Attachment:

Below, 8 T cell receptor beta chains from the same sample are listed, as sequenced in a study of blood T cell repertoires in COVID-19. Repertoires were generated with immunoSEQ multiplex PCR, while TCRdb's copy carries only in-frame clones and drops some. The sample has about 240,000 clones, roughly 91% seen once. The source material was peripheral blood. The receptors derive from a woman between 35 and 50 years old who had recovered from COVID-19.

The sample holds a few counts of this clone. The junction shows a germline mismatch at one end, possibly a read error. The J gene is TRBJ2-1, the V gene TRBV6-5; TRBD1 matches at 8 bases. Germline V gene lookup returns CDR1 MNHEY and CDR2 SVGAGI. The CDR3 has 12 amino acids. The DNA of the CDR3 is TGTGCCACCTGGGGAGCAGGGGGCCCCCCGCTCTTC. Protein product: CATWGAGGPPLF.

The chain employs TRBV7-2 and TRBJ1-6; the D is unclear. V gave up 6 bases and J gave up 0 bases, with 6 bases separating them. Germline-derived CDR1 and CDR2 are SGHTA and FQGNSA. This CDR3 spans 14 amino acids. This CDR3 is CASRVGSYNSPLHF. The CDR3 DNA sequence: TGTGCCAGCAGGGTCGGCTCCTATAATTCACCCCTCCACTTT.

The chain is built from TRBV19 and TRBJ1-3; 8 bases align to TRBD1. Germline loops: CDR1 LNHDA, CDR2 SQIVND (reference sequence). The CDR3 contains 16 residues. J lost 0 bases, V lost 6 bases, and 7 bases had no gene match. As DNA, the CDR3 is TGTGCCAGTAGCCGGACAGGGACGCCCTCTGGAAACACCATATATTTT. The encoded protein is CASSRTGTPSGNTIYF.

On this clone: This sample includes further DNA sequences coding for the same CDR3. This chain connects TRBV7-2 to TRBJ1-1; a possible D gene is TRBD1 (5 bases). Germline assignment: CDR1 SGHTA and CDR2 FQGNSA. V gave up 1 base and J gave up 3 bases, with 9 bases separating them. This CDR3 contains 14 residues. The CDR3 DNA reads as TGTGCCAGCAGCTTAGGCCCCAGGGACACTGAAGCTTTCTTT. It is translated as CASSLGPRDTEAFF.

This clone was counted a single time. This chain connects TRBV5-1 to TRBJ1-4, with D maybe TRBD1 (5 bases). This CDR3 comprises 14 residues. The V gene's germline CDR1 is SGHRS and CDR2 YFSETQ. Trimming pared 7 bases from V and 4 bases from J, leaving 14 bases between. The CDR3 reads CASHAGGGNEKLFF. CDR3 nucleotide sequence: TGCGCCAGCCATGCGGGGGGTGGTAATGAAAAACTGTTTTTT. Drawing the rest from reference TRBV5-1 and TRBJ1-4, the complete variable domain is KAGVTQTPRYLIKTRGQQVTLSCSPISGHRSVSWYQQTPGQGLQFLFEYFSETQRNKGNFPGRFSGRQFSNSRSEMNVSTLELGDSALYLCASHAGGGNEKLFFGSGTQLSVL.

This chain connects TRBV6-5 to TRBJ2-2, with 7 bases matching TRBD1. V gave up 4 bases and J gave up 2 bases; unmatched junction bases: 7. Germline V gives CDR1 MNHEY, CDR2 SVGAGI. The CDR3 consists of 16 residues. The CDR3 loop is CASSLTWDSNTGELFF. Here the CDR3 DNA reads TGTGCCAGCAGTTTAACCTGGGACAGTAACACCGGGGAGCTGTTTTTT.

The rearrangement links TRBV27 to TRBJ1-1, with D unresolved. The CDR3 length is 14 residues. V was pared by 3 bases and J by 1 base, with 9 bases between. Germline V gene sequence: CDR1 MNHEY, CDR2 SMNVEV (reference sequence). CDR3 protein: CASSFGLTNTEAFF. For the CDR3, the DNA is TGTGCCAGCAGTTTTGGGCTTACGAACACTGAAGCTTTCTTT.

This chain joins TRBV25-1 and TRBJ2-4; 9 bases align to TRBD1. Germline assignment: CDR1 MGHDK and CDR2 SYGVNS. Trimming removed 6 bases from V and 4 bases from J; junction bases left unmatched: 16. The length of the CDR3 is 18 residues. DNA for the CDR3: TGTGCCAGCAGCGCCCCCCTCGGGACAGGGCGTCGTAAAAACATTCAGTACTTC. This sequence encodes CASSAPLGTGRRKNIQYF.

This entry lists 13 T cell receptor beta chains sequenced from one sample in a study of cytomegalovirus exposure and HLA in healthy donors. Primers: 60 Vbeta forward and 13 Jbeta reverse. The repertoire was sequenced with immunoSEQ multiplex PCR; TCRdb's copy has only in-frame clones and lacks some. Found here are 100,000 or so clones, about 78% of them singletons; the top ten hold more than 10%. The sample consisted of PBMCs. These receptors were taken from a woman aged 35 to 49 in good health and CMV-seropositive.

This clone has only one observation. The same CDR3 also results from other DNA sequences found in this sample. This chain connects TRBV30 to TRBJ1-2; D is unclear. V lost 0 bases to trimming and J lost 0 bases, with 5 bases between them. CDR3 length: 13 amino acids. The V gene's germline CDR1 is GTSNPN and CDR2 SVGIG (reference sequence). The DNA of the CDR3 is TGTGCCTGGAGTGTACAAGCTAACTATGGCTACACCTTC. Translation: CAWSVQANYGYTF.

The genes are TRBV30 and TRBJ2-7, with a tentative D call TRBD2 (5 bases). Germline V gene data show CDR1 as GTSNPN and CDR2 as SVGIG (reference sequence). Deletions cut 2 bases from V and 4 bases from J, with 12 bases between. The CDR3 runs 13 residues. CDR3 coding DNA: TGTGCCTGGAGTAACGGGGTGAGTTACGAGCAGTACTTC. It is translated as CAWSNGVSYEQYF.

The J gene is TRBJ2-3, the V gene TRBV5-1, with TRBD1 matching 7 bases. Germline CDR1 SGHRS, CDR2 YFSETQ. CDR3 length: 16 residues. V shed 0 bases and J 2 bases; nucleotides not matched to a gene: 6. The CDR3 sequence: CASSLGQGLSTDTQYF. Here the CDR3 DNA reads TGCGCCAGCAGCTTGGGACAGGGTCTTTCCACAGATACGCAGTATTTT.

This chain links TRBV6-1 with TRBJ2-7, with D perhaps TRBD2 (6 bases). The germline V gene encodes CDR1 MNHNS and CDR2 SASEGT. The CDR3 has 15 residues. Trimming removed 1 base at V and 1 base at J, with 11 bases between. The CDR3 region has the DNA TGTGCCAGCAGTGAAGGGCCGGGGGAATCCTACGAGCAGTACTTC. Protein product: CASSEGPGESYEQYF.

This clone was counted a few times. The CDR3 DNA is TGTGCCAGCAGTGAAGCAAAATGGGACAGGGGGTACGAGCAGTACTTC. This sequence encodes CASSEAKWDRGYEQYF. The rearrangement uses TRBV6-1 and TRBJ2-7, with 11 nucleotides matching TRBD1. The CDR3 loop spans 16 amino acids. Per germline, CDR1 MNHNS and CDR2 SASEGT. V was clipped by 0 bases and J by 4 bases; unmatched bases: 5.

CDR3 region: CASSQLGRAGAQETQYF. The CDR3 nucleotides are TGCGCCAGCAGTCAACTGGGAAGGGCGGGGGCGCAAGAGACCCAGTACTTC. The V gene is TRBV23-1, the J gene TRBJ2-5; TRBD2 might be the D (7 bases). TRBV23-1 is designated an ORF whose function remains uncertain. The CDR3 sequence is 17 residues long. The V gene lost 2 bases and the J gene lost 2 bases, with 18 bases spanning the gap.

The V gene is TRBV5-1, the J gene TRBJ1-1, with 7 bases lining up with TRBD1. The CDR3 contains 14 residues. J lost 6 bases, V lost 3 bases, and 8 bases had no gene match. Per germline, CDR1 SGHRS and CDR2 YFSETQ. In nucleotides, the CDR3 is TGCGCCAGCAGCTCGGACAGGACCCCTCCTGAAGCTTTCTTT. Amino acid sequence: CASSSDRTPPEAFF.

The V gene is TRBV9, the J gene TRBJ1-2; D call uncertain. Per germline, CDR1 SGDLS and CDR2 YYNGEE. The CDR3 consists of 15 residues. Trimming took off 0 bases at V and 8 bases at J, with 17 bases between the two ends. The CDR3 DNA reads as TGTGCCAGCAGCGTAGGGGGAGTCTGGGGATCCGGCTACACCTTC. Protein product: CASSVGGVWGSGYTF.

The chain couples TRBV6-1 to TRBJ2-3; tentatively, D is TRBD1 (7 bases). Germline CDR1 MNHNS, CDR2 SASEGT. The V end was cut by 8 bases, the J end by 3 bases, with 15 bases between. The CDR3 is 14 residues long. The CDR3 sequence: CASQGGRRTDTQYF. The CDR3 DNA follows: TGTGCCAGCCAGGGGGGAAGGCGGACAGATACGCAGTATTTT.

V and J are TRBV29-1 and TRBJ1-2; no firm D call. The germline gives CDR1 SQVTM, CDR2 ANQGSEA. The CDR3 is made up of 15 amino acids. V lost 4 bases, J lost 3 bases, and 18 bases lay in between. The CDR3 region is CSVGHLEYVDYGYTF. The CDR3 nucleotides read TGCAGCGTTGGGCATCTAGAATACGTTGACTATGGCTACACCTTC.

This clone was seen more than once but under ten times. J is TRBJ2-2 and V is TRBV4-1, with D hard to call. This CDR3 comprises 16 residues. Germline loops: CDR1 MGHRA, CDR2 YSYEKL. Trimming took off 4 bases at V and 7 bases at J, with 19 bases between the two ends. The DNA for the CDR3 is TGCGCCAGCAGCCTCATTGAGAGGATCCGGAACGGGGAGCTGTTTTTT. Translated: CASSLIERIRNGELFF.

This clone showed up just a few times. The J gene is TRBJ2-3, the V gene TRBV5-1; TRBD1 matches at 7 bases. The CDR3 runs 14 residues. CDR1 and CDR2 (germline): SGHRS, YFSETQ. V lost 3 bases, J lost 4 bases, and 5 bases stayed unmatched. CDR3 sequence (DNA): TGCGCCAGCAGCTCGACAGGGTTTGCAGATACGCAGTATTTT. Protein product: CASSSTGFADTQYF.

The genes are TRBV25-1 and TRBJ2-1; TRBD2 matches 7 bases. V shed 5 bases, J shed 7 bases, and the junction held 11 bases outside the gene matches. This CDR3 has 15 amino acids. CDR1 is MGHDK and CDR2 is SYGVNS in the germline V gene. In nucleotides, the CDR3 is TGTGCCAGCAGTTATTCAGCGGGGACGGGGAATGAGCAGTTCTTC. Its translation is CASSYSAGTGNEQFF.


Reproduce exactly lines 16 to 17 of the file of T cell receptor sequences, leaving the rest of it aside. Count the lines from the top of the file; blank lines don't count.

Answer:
CDR3 region: CASSQLGRAGAQETQYF. The CDR3 nucleotides are TGCGCCAGCAGTCAACTGGGAAGGGCGGGGGCGCAAGAGACCCAGTACTTC. The V gene is TRBV23-1, the J gene TRBJ2-5; TRBD2 might be the D (7 bases). TRBV23-1 is designated an ORF whose function remains uncertain. The CDR3 sequence is 17 residues long. The V gene lost 2 bases and the J gene lost 2 bases, with 18 bases spanning the gap.

The V gene is TRBV5-1, the J gene TRBJ1-1, with 7 bases lining up with TRBD1. The CDR3 contains 14 residues. J lost 6 bases, V lost 3 bases, and 8 bases had no gene match. Per germline, CDR1 SGHRS and CDR2 YFSETQ. In nucleotides, the CDR3 is TGCGCCAGCAGCTCGGACAGGACCCCTCCTGAAGCTTTCTTT. Amino acid sequence: CASSSDRTPPEAFF.